A.Building dams along the coasts.

B.Setting up several summer resorts along the coasts.

C.Mapping the coast and whole territory.

D.Setting up permanent bases on the coasts.





1、【题目】Scattered through the seas of the world are billions of tons of small plants and animals called plankton. Most of these plants and animals are too small for the human eye to see. They drift about lazily with the currents, providing a basic food for many larger animals. Plankton has been described as the equivalent of the grasses that grow on the dry land continents, and the comparison is an appropriate one. In potential food value however, plankton far outweighs that of the land grasses. One scientist has estimated that while grasses of the world produce about 49 billion tons of valuable carbohydrates each year. The sea’s plankton generates more than twice as much.

Despite its enormous food potential, little effort was made until recently to farm plankton as we farm grasses on land. Now marine scientists have at last begun to study this possibility, especially as the sea’s resources loom even more important as a means of feeding an expanding world population.

No one yet has seriously suggested that “planktonburgers” may soon become popular around the world. As a possible farmed supplementary food source, however, plankton is gaining considerable interest among marine scientists.

One type of plankton that seems to have great harvest possibilities is a tiny shrimplike creature called krill. Growing to two or three inches long, krill provide the major food for the giant blue whale, the largest animal ever to inhabit the Earth. Realizing that this whale may grow 100 feet and weigh 150 tons at maturity, it is not surprising that each one devours more than one ton of krill daily.

Krill swim about just below the surface in huge schools sometimes miles wide, mainly in the cold Antarctic. Because of their pink color, they often appear as a solid reddish mass when viewed from a ship or from the air. Krill are very high in food value. A pound of these crustaceans contains about 460 calories—about the same as shrimp or lobster, to which they are related.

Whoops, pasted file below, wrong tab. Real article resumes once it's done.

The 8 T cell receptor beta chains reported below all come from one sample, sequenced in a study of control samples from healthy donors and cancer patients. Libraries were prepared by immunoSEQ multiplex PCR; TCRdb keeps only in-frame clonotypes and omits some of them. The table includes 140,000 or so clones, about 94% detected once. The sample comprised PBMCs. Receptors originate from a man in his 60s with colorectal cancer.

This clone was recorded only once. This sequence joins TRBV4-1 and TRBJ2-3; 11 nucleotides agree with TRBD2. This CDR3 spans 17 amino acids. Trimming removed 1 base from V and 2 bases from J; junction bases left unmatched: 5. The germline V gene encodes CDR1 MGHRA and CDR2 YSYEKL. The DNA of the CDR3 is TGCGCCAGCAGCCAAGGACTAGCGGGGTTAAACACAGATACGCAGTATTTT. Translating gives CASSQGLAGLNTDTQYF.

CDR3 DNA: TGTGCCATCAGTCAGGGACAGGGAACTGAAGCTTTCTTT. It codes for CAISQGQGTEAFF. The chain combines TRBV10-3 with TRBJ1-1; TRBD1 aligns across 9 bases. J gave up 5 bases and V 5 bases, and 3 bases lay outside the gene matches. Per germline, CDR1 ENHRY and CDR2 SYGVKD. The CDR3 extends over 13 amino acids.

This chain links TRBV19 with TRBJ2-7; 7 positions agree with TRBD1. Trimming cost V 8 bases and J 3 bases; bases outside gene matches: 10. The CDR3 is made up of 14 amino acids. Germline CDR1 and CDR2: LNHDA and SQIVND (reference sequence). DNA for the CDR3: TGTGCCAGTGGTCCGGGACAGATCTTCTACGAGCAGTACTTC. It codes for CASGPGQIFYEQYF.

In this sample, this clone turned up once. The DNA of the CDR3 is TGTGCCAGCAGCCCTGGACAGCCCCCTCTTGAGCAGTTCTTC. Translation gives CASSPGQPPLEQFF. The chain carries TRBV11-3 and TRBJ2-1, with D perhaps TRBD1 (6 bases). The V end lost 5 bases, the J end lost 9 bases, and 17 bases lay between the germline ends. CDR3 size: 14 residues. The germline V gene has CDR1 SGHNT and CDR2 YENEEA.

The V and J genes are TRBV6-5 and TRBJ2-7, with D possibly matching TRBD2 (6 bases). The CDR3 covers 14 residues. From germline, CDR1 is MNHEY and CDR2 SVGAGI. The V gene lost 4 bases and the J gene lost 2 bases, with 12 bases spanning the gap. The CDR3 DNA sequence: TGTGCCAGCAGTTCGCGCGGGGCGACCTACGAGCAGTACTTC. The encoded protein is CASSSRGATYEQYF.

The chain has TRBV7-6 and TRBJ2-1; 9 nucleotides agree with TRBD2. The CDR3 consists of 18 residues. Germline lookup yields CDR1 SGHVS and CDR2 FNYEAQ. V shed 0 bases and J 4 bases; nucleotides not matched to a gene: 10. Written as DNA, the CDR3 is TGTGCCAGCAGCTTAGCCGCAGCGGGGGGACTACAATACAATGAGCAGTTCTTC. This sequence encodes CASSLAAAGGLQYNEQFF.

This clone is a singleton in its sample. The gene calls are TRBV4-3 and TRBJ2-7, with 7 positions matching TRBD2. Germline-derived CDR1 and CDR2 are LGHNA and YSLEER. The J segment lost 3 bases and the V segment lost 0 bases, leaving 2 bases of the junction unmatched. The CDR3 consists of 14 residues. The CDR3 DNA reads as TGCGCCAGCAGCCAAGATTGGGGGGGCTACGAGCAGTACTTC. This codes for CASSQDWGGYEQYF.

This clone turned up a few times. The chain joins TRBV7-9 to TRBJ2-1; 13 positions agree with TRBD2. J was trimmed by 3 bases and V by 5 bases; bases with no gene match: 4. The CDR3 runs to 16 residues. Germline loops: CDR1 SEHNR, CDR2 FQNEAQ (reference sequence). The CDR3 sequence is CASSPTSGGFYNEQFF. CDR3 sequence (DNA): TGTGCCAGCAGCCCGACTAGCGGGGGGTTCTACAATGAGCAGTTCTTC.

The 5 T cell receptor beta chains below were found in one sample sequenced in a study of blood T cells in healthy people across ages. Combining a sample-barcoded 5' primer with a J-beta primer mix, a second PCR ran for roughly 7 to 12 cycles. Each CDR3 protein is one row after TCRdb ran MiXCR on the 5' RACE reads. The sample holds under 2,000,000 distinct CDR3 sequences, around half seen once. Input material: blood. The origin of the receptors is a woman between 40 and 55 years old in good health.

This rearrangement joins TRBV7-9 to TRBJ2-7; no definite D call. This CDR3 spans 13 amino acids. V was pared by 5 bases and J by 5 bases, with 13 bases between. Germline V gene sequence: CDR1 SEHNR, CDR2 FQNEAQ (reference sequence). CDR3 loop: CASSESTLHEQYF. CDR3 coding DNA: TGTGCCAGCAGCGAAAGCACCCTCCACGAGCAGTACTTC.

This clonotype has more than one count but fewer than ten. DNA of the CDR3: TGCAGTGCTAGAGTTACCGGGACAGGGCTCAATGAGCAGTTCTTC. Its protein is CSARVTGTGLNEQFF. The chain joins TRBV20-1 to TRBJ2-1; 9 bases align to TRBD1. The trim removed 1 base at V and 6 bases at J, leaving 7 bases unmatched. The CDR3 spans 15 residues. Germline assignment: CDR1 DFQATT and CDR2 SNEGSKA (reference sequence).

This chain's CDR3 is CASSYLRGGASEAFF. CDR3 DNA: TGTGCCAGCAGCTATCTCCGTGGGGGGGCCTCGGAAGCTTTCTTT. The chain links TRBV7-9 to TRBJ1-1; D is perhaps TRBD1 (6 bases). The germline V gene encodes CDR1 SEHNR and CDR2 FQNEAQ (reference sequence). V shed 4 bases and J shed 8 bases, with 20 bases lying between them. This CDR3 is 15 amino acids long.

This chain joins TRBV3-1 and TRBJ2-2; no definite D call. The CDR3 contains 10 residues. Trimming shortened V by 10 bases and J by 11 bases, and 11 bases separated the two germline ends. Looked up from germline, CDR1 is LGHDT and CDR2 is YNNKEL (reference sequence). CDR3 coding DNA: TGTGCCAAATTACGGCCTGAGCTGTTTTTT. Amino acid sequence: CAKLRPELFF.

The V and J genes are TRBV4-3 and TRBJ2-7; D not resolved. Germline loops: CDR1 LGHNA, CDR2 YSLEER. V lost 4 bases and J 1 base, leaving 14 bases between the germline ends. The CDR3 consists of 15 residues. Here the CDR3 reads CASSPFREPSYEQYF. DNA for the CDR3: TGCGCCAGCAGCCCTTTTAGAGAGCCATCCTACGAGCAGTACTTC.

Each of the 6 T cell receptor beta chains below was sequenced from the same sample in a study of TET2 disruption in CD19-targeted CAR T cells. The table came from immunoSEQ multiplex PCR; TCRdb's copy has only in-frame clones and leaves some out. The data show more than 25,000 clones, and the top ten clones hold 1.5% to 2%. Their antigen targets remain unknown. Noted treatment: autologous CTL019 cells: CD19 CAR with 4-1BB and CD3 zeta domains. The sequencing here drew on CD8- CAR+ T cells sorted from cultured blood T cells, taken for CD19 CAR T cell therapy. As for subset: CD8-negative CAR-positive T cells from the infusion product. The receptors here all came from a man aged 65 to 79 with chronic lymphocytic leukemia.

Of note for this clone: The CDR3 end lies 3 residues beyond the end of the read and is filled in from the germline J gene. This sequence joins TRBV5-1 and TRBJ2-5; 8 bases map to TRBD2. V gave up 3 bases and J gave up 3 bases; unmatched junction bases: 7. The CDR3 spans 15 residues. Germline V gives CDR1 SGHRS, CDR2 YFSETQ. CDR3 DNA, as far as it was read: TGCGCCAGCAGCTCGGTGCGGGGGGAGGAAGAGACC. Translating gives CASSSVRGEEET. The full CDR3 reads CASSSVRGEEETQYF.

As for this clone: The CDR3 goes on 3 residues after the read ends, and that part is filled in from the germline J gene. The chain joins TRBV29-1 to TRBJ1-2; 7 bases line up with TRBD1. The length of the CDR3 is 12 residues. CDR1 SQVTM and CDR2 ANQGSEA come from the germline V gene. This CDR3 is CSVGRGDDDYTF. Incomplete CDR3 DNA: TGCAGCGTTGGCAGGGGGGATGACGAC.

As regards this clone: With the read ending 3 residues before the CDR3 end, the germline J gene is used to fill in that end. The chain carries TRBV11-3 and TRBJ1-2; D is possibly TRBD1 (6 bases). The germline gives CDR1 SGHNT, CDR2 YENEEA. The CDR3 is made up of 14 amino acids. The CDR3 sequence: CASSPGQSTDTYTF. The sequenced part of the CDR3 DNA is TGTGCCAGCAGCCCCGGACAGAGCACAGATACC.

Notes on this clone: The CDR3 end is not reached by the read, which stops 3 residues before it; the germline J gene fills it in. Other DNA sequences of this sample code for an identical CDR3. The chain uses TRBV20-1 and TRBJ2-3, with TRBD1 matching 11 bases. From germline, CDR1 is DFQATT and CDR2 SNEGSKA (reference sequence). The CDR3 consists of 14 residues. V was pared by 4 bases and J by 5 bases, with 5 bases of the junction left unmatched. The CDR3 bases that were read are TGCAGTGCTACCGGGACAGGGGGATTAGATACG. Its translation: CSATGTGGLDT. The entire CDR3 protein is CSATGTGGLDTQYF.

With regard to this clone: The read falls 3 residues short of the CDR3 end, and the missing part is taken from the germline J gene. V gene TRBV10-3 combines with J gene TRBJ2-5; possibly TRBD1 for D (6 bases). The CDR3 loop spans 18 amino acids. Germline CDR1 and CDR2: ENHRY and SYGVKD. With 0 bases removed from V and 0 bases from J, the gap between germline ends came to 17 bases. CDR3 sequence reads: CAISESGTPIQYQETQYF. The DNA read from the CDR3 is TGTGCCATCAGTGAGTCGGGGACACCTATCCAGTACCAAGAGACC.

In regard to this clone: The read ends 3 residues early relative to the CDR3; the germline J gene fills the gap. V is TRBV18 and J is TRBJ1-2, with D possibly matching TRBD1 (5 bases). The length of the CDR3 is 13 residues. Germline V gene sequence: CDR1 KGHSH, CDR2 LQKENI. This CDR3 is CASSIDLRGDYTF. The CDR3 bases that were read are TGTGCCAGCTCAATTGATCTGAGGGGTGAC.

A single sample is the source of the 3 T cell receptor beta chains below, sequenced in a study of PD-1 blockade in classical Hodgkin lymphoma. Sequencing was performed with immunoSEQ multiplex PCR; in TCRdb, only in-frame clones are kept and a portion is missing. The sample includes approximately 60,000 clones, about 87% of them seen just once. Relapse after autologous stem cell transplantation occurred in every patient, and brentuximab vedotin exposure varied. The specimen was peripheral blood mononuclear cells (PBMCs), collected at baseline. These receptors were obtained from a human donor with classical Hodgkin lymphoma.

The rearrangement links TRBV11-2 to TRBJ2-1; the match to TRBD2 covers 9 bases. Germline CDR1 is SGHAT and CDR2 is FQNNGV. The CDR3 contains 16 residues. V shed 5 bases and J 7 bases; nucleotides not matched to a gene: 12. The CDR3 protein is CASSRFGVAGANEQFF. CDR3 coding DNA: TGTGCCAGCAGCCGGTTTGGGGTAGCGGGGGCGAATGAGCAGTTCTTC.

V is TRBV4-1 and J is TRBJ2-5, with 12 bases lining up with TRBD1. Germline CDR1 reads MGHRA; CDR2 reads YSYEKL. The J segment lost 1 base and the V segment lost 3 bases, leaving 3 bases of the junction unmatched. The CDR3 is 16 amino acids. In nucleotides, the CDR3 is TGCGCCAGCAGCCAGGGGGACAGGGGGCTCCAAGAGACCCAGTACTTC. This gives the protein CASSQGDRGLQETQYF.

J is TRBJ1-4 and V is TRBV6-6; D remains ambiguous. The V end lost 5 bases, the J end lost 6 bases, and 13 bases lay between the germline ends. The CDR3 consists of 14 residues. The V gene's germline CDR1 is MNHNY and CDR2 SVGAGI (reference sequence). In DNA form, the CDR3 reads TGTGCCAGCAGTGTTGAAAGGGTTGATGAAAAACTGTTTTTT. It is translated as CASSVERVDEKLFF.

If the krill can feed such huge creatures as whales, many scientists reason, they must certainly be contenders as new food source for humans.

1.Which of the following best portrays the organization of the passage?

A.The author presents the advantages and disadvantages of plankton as a food source.

B.The author quotes public opinion to support the argument for farming plankton.

C.The author classifies the different food sources according to amount of carbohydrate.

D.The author makes a general statement about plankton as a food source and then moves to a specific example.

2.According to the passage, why is plankton regarded to be more valuable than land grasses?

A.It is easier to cultivate.

B.It produces more carbohydrates.

C.It does not require soil.

D.It is more palatable.

3.Why does the author mention “planktonburgers”?

A.To describe the appearance of one type of plankton.

B.To illustrate how much plankton a whale consumes.

C.To suggest plankton as a possible food sources.

D.To compare the food values of beef and plankton.

4.What is mentioned as one conspicuous feature of krill?

A.They are the smallest marine animals.

B.They are pink in color.

C.They are similar in size to lobsters.

D.They have grass like bodies.

5.The author mentions all of the following as reasons why plankton could be considered a human food source except that it is ___.

A.high in food value.

B.in abundant supply in the oceans.

C.an appropriate food for other animals.

D.free of chemicals and pollutants.





1、【题目】In the last 12 years total employment in the United States grew faster than at any time in the peacetime history of any country – from 82 to 110 million between 1973 and 1985 – that is, by a full one third. The entire growth, however, was in manufacturing, and especially in no – blue-collar jobs…